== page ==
“By God!  How my mind wanders!  How long will it go on?”  He said: “I am at the end of my tether.”  He had missed what the general had said for some time. 

[No More Parades, page 485]


Christopher Tietjens

Christopher is the “youngest son of a Yorkshire country gentleman”. [Some Do Not—, page 5]  He has very old-fashioned values: he is chivalrous, gallant, quixotic.  He is generous, to a fault.  He is intellectually intelligent but is stiff and formal in company.  He is married to Sylvia – someone totally different from him.

Christopher volunteers to go to war, mainly to defend the England he loves, but also to escape the social pressures he is suffering at home (particularly the lies that are being told about him, ruining his reputation).  In his first tour of duty he comes under enemy fire and suffers severe, albeit temporary, brain damage.

At the end of Some Do Not—, Christopher returns to the war, after his sick leave.

It is against Christopher’s principles for a man to divorce a woman, especially when a child is involved.  “No one but a blackguard would ever submit a woman to the ordeal of divorce,” he says.  [Some Do Not—, page 6]

Sylvia Tietjens

At some time before the beginning of Parade’s End, Sylvia Satterthwaite seduces Christopher.  She becomes pregnant and gives birth to a son, Michael.  She does not know whether Christopher is the father.  Christopher marries Sylvia, to protect her reputation, and accepts Michael as his son.

Sylvia is, indeed, sensual and impulsive. She is manipulative and controlling. She is easily bored: she seeks excitement in sexual relationships, but becomes bored with the men (other than Christopher himself).  Christopher accepts Sylvia back, after her infidelities, but only for form’s sake.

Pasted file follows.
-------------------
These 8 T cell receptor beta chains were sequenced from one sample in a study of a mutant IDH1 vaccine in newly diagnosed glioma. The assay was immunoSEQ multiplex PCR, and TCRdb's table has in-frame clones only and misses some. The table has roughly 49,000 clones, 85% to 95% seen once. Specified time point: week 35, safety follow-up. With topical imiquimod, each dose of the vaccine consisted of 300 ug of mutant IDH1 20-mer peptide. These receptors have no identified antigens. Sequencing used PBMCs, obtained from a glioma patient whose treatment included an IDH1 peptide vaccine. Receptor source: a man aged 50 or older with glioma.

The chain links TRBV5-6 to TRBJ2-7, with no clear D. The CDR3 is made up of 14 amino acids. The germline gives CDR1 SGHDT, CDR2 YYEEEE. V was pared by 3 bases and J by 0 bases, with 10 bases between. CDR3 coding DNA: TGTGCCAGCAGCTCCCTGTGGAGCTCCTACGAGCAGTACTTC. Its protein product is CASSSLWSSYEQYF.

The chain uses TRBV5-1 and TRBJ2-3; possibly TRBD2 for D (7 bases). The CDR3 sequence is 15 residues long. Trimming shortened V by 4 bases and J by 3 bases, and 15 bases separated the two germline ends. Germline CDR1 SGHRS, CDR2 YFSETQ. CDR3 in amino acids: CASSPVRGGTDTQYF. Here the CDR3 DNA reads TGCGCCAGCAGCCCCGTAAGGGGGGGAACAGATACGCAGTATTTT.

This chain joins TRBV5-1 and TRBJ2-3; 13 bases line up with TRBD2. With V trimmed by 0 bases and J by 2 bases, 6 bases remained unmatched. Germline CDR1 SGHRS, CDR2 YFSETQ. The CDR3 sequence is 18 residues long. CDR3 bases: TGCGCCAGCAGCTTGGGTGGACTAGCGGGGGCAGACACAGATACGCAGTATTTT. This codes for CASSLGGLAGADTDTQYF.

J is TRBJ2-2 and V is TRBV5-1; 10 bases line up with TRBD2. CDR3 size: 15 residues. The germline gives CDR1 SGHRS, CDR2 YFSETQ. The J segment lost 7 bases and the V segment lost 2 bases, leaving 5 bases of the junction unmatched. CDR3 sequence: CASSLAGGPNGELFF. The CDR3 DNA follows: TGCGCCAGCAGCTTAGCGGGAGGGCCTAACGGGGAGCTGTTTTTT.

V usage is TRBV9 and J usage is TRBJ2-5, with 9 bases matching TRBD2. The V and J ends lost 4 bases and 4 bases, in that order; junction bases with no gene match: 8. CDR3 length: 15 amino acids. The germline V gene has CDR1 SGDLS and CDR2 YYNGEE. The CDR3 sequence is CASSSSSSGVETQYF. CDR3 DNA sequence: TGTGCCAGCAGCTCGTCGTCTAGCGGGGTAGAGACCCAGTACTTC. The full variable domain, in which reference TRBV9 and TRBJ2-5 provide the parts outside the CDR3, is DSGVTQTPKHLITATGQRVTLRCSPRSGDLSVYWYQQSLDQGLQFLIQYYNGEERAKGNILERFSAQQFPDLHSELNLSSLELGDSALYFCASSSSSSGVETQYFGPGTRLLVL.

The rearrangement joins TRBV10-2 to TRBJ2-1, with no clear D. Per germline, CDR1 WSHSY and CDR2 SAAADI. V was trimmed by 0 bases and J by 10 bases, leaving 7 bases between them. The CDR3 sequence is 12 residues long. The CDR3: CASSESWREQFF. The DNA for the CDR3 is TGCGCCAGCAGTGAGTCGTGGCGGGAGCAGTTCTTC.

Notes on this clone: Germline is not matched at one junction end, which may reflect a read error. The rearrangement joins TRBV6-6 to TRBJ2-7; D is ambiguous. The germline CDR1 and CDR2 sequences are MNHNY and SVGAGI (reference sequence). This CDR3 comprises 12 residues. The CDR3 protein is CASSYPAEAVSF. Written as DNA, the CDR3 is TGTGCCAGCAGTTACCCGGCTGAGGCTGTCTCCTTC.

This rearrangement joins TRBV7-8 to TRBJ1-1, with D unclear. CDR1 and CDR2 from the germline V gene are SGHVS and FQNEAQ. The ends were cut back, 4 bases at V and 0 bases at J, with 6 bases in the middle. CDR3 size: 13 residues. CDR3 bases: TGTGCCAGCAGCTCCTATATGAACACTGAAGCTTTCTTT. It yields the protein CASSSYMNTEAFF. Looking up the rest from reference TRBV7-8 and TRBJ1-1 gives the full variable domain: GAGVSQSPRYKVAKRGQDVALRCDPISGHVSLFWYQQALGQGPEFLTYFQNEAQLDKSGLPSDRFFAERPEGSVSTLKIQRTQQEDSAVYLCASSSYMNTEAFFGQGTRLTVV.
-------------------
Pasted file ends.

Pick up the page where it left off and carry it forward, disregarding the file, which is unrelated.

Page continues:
Sylvia tends to act on what she feels and to say what she thinks.  She is ambivalent about Christopher; she is frustrated by his behaviour (in particular, the fact that he never condemns her); she continues to demand his attention (but has little success);   she often speaks and acts cruelly towards him.

Sylvia is a Roman Catholic and does not believe in divorce.

Valentine Wannop

Valentine is the daughter of a widowed novelist/writer.  Her late father taught her Latin.  Latin is something Christopher has studied (presumably at school).  It is something they have in common.

Valentine works successively as a domestic servant, her mother’s secretary and a gym mistress in a girls’ school.

Valentine is intelligent, principled, passionate, and also decisive. Before the outbreak of war, she is active in campaigns for women’s rights (female suffrage). 

When the war breaks out, Valentine expresses pacifist views (shared by her brother). She tries to understand why Christopher feels driven to serve as a soldier.  She fears that he will be killed, like so many others caught up in the war.

Parts One and Three of A Man Could Stand Up – are very largely about Valentine; the relevant passages give the reader further insights into her thoughts and her behaviour.


In the course of Some Do Not—,Christopher and Valentine become acquainted, then they become friends; their friendship develops into a barely verbalised understanding that they love each other, despite their differences, their lack of opportunities to express their love physically, and Christopher’s strict moral code, which prohibits his divorcing his wife and his committing adultery.